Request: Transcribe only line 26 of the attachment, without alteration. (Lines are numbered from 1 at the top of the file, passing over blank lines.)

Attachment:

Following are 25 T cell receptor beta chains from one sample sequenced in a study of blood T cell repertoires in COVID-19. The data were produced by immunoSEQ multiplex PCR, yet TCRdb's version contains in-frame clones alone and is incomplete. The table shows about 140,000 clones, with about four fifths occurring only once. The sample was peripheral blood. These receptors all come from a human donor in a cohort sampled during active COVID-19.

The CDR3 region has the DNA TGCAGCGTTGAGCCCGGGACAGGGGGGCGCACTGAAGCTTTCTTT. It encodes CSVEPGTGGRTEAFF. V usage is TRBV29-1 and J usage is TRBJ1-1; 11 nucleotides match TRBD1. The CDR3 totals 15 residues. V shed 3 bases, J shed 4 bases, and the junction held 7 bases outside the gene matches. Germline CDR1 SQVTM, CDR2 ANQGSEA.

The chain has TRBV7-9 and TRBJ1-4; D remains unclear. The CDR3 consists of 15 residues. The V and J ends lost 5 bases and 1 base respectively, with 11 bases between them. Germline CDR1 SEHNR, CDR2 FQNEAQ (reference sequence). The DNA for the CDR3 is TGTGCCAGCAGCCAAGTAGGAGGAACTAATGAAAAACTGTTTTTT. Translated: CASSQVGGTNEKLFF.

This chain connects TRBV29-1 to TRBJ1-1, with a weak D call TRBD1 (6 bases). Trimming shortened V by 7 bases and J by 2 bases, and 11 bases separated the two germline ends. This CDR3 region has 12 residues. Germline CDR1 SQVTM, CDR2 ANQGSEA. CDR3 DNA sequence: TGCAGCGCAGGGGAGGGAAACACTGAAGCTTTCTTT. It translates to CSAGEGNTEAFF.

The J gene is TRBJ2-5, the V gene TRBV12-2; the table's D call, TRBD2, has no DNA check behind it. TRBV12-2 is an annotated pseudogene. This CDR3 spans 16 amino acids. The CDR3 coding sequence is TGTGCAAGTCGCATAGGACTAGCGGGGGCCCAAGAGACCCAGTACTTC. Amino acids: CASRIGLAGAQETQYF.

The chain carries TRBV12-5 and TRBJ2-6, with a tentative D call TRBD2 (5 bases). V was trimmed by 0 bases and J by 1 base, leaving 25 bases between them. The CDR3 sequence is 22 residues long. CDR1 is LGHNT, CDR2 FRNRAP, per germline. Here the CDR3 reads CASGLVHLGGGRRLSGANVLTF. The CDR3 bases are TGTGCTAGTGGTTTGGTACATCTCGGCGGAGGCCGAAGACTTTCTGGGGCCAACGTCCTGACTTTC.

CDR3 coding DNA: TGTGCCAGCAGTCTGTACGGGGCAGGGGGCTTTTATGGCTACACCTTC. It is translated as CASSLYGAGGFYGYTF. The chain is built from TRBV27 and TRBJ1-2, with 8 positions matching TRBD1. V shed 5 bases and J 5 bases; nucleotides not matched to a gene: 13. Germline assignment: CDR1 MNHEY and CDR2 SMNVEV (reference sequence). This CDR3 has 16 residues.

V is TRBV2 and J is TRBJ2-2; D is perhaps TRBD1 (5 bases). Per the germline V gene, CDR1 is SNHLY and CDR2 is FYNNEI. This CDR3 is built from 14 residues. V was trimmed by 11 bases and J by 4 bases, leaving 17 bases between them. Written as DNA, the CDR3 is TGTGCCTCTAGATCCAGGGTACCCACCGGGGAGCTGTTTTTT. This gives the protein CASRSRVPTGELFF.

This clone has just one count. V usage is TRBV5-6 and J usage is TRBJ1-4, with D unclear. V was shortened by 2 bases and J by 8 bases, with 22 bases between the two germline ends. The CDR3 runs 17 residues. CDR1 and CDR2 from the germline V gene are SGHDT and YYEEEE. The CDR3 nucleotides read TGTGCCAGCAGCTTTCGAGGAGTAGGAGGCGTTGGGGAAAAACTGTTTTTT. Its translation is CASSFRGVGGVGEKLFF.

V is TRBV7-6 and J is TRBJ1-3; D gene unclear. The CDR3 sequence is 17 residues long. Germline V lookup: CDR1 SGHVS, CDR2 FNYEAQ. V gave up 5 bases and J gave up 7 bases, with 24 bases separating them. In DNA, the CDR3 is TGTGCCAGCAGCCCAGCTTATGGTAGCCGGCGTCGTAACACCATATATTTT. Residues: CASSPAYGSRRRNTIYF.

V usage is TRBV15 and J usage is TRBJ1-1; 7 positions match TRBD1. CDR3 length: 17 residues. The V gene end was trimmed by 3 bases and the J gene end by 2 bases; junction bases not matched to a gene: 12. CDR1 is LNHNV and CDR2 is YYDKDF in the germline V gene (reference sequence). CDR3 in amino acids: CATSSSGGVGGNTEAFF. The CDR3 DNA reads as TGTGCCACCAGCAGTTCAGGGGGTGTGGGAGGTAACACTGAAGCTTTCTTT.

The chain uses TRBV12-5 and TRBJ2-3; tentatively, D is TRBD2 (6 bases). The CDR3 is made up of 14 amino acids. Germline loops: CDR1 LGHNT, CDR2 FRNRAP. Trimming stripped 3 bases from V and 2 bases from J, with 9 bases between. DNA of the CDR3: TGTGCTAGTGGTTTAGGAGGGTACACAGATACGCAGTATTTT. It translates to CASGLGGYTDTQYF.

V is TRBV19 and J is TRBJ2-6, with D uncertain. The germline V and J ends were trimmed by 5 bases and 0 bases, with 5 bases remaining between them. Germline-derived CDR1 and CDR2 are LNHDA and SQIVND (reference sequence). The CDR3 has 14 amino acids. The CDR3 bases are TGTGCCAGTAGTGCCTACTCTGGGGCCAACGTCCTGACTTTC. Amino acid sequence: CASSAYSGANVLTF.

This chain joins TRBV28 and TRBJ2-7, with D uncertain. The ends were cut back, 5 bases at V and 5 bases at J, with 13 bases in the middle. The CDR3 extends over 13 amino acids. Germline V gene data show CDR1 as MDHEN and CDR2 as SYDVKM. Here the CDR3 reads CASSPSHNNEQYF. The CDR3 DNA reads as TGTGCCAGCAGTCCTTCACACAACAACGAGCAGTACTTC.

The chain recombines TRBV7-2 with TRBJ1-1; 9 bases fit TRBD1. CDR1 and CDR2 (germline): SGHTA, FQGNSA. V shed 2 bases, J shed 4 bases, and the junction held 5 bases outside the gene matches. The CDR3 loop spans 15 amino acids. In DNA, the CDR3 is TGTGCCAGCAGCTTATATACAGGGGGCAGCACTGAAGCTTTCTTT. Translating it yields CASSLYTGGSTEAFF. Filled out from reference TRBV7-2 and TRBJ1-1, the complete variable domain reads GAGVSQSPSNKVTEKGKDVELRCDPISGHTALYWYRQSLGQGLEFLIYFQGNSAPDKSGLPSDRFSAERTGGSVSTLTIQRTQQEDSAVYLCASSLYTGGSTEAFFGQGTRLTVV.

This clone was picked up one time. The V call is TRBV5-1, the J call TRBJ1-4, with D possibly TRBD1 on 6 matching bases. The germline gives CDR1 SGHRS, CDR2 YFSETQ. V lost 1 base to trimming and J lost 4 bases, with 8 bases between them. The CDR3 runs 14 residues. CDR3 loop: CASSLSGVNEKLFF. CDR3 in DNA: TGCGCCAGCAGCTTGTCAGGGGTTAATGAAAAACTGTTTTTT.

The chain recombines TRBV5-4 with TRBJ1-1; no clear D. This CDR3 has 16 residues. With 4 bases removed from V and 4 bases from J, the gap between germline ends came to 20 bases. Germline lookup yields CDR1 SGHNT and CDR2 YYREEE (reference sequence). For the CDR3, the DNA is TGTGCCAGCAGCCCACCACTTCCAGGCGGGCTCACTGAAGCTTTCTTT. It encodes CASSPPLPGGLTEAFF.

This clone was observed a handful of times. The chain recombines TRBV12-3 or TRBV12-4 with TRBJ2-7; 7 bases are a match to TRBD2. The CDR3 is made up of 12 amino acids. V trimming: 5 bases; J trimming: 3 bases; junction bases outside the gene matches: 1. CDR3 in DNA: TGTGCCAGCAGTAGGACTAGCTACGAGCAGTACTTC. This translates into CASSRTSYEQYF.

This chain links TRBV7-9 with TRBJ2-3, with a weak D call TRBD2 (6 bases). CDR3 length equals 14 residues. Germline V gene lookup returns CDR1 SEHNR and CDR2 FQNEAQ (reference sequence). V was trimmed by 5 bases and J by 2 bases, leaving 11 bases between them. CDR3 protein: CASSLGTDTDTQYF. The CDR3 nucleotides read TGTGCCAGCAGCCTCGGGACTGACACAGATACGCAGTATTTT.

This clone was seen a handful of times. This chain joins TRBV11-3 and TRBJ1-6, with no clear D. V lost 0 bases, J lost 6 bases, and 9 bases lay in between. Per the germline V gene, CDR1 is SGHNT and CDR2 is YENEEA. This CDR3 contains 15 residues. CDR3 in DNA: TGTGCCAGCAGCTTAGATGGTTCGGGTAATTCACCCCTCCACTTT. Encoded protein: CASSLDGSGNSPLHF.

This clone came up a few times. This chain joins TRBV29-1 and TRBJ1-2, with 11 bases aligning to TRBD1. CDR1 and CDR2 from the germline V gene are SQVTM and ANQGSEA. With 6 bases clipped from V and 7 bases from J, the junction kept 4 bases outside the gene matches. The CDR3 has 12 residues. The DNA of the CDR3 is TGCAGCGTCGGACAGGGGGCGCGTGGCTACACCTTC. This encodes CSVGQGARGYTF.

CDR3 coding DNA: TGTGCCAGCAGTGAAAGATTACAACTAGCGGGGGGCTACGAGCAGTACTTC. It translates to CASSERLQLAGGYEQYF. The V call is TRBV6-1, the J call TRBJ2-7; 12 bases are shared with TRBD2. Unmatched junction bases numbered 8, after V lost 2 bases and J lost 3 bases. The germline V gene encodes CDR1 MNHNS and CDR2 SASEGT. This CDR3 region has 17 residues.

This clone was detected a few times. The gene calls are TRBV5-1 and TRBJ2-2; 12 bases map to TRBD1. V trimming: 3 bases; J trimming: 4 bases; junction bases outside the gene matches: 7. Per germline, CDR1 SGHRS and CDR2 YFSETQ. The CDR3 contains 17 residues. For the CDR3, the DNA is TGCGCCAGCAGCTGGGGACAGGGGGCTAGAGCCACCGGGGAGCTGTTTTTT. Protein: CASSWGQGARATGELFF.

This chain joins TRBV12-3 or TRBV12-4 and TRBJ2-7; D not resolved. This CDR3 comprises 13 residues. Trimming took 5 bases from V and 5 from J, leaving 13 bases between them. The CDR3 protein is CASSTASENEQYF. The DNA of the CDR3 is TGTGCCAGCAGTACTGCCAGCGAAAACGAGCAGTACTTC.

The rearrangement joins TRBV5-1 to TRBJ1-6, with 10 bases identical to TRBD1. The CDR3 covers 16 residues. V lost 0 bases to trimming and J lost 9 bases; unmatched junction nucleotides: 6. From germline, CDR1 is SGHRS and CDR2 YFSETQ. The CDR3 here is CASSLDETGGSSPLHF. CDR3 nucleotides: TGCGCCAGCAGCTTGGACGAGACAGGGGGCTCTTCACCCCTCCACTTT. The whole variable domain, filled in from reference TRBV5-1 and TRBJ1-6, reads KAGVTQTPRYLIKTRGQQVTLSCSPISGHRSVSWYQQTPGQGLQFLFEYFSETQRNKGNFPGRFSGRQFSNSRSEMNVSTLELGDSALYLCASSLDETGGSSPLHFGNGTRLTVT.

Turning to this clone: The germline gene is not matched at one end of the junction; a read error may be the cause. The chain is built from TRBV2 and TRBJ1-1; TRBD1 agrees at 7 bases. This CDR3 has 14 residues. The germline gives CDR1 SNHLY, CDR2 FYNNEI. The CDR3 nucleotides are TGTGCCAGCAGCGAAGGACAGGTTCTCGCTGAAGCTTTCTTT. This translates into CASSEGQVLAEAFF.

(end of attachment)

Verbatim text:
Turning to this clone: The germline gene is not matched at one end of the junction; a read error may be the cause. The chain is built from TRBV2 and TRBJ1-1; TRBD1 agrees at 7 bases. This CDR3 has 14 residues. The germline gives CDR1 SNHLY, CDR2 FYNNEI. The CDR3 nucleotides are TGTGCCAGCAGCGAAGGACAGGTTCTCGCTGAAGCTTTCTTT. This translates into CASSEGQVLAEAFF.